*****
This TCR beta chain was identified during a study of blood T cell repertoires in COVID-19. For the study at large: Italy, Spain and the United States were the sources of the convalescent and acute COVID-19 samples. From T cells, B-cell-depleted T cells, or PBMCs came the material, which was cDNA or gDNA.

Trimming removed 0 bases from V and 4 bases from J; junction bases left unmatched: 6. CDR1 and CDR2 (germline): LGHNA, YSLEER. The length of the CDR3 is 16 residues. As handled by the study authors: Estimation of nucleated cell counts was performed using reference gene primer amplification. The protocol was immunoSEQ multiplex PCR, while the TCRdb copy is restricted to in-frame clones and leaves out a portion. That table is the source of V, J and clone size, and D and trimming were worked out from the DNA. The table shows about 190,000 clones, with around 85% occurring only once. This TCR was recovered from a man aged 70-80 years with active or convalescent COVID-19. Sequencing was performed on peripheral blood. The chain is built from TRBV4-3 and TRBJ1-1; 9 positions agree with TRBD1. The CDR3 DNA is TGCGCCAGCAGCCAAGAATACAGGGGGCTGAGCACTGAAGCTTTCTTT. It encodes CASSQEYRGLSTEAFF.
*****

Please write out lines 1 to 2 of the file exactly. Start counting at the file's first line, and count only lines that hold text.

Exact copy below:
This TCR beta chain was identified during a study of blood T cell repertoires in COVID-19. For the study at large: Italy, Spain and the United States were the sources of the convalescent and acute COVID-19 samples. From T cells, B-cell-depleted T cells, or PBMCs came the material, which was cDNA or gDNA.

Trimming removed 0 bases from V and 4 bases from J; junction bases left unmatched: 6. CDR1 and CDR2 (germline): LGHNA, YSLEER. The length of the CDR3 is 16 residues. As handled by the study authors: Estimation of nucleated cell counts was performed using reference gene primer amplification. The protocol was immunoSEQ multiplex PCR, while the TCRdb copy is restricted to in-frame clones and leaves out a portion. That table is the source of V, J and clone size, and D and trimming were worked out from the DNA. The table shows about 190,000 clones, with around 85% occurring only once. This TCR was recovered from a man aged 70-80 years with active or convalescent COVID-19. Sequencing was performed on peripheral blood. The chain is built from TRBV4-3 and TRBJ1-1; 9 positions agree with TRBD1. The CDR3 DNA is TGCGCCAGCAGCCAAGAATACAGGGGGCTGAGCACTGAAGCTTTCTTT. It encodes CASSQEYRGLSTEAFF.